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Fact Check: Rising Crime Rates and the Presidential Election

Republican presidential nominee Donald Trump's comments on 'rising crime' are not supported by data.

August 16, 2016

Tonight, Republican presidential nominee Donald Trump will appear at a town hall event in Milwaukee, where protests and reported acts of violence erupted in the city’s Sherman Park neighborhood over the weekend following the shooting of an armed man by a police officer. The discussion may revisit the candidate’s recent statement that “Decades of progress made in bringing down crime are now being reversed.”

That claim is not supported by data. Nationally, crime has dropped 23 percent since 2006, according to a Brennan Center analysis released earlier this summer.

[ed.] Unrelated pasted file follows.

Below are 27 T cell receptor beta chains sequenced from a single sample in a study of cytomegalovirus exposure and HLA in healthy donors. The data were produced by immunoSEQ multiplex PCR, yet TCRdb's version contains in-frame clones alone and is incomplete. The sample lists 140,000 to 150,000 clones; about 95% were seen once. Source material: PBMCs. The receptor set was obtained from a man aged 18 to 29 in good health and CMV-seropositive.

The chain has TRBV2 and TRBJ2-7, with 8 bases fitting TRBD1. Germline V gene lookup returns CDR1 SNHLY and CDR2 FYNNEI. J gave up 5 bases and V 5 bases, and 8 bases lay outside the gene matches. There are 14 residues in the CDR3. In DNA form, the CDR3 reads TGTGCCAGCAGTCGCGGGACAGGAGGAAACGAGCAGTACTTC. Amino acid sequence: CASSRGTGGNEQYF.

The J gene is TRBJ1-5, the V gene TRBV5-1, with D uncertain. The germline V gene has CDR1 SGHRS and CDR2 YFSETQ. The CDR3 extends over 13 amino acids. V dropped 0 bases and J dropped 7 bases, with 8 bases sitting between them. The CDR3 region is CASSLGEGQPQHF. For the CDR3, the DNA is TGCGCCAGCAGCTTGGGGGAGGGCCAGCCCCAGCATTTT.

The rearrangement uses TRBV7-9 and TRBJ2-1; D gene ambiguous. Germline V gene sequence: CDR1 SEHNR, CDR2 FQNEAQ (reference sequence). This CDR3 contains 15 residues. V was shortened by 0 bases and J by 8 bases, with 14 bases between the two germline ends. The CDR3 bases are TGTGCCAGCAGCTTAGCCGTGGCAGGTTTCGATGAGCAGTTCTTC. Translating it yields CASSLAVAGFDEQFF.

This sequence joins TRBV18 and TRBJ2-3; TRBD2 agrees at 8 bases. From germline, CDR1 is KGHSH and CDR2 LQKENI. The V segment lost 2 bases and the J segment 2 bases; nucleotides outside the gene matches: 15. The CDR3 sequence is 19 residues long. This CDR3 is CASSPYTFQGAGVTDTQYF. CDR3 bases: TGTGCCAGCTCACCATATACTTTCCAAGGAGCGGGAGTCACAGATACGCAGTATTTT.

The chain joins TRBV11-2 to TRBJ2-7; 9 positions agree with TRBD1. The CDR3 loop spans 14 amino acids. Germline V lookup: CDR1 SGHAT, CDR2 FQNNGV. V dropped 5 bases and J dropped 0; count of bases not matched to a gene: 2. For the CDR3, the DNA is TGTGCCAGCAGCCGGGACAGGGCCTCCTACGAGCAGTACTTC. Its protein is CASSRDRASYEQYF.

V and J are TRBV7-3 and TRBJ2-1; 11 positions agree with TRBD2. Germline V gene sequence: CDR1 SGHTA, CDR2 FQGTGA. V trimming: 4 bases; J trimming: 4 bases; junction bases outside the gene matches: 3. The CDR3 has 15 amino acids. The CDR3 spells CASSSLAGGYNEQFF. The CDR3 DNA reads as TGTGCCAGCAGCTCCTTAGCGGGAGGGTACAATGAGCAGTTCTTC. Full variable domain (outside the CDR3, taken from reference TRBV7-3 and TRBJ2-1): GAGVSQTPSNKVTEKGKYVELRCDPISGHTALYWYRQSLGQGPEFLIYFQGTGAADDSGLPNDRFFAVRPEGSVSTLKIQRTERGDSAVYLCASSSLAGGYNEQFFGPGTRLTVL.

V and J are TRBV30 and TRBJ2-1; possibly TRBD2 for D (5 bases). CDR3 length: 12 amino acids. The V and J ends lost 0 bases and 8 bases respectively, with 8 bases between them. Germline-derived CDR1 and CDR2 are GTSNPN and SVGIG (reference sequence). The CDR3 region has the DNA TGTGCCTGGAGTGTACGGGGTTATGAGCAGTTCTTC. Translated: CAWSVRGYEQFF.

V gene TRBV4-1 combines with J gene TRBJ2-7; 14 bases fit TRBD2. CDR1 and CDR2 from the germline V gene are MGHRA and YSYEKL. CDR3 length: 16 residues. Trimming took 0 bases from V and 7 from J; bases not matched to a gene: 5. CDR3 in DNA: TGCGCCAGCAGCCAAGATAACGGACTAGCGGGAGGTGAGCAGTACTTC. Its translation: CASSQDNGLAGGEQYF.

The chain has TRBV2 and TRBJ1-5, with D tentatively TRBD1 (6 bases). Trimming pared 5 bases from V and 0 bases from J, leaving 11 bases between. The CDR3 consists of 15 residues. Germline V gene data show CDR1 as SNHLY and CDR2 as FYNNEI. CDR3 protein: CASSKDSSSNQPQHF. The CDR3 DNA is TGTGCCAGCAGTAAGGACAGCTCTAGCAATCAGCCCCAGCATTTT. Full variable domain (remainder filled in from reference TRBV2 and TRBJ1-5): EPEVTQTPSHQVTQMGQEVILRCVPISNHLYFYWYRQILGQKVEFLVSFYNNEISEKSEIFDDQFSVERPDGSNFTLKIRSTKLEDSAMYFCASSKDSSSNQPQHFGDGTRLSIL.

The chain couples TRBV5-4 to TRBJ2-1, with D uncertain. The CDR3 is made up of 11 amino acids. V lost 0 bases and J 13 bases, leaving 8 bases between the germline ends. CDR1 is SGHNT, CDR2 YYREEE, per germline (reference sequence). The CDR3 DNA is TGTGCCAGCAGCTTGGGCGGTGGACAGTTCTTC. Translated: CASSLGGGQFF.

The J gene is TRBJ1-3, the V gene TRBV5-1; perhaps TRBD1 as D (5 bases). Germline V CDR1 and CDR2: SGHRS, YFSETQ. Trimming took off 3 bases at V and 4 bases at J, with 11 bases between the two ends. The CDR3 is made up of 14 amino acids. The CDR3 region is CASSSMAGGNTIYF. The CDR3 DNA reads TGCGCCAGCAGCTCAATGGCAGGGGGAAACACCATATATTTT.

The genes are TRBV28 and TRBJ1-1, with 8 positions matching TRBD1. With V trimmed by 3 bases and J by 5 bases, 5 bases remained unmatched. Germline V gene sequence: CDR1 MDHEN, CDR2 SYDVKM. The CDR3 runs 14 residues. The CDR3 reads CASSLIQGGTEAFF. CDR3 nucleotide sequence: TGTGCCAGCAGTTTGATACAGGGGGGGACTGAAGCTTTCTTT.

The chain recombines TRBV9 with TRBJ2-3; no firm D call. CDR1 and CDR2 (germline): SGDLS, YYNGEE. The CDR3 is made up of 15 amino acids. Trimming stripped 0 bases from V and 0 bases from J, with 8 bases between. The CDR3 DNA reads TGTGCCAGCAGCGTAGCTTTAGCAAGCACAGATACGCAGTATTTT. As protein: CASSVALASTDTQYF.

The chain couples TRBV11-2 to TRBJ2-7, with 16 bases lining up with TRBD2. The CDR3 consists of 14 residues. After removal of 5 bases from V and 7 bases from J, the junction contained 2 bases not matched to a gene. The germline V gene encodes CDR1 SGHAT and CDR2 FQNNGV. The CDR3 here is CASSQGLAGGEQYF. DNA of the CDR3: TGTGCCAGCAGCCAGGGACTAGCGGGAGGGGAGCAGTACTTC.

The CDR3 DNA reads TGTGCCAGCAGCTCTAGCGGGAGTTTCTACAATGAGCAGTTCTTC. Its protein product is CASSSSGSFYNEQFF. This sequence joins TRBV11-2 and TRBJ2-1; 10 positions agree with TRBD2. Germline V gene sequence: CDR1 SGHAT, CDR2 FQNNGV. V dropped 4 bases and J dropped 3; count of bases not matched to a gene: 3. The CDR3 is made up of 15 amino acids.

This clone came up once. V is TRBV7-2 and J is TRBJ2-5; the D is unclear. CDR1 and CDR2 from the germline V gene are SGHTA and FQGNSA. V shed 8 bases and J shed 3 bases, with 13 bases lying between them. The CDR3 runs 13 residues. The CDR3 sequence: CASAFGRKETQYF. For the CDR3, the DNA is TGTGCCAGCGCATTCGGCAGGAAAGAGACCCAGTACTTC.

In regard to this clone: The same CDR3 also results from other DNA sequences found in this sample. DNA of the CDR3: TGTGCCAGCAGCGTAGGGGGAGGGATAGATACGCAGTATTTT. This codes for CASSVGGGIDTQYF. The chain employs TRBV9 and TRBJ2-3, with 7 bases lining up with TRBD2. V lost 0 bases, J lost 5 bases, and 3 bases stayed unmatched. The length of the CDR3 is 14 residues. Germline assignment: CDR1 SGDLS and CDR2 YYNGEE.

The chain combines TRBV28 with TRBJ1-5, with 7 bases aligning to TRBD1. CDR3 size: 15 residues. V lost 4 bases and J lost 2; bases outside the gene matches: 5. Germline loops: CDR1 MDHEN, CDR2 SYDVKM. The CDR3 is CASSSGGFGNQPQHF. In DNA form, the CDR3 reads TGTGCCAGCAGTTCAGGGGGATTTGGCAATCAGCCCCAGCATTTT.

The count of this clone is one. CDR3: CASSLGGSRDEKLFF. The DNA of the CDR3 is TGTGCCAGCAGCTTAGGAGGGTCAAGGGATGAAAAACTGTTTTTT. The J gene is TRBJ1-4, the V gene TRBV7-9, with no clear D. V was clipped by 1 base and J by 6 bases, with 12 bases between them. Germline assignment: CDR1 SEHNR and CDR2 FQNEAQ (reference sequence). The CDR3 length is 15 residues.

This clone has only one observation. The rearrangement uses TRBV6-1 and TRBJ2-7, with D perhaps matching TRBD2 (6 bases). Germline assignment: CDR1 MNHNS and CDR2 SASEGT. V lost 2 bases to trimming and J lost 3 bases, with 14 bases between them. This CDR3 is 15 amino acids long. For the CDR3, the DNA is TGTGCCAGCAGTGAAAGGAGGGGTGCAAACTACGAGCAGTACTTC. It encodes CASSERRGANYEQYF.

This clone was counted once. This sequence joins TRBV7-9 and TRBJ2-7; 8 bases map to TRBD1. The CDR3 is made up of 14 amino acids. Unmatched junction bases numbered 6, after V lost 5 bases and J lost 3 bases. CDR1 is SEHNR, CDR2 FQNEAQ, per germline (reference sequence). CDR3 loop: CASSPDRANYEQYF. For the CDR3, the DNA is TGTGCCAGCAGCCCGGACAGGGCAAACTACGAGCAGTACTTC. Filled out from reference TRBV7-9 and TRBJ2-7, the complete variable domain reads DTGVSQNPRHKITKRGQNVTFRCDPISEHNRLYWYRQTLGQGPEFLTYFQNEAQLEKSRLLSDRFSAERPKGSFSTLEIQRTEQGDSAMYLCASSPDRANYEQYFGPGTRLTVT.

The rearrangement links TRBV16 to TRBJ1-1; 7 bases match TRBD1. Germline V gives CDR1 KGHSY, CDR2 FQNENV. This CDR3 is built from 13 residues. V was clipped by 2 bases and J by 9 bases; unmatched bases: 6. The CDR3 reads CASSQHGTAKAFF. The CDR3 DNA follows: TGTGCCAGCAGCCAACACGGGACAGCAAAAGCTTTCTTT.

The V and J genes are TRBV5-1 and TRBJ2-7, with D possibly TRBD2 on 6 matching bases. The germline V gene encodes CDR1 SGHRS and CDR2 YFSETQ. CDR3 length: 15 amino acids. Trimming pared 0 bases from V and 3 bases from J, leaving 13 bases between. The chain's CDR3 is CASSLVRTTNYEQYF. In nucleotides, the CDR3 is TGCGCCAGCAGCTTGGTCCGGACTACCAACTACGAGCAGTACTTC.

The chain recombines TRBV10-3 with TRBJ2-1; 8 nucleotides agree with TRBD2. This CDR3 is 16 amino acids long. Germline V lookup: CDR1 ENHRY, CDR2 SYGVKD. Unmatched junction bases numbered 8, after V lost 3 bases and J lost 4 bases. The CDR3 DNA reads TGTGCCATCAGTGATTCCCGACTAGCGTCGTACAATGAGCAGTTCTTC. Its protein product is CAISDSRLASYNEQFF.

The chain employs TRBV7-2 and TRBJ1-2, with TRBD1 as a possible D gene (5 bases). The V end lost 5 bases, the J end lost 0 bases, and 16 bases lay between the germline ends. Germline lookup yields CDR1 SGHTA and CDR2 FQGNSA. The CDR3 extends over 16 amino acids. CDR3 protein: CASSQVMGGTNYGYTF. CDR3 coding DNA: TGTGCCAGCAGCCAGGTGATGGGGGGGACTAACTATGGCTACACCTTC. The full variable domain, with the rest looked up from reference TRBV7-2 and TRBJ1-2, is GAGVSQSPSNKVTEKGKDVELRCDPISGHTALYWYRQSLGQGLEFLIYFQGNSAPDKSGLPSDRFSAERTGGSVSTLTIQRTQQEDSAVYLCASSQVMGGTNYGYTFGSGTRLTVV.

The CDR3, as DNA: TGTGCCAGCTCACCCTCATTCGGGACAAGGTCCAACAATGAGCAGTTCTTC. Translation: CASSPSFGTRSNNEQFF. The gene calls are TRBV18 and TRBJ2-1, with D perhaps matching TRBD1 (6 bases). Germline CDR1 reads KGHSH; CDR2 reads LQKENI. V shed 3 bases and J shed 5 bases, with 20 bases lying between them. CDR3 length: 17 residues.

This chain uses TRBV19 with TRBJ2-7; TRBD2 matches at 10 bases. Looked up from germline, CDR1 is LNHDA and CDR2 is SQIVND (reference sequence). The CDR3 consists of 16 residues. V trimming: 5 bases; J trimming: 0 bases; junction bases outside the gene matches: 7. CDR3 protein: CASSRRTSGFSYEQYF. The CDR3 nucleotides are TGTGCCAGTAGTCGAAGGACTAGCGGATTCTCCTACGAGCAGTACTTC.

A separate study found crime dropped in two-thirds of cities analyzed last year. However, the murder rate is up in some major cities, including Baltimore, Chicago, and Washington, D.C. That study also found that cities with high crime struggled with high poverty and unemployment – an experience shared by some Milwaukee communities.

“Overall, crime rates remain at historic lows. Fear-inducing soundbites distract from  the data-driven and solution-oriented conversations happening across the country between law enforcement and communities on how to build a smarter criminal justice system,” said Ames Grawert, counsel in the Brennan Center’s Justice Program. “It’s true that some cities are struggling with increased crime and violence, but it’s too early to say if these are local problems, or part of a national trend.”

To speak with a Brennan Center expert on crime rates, contact Naren Daniel at naren.daniel@nyu.edu or 646-292-8381.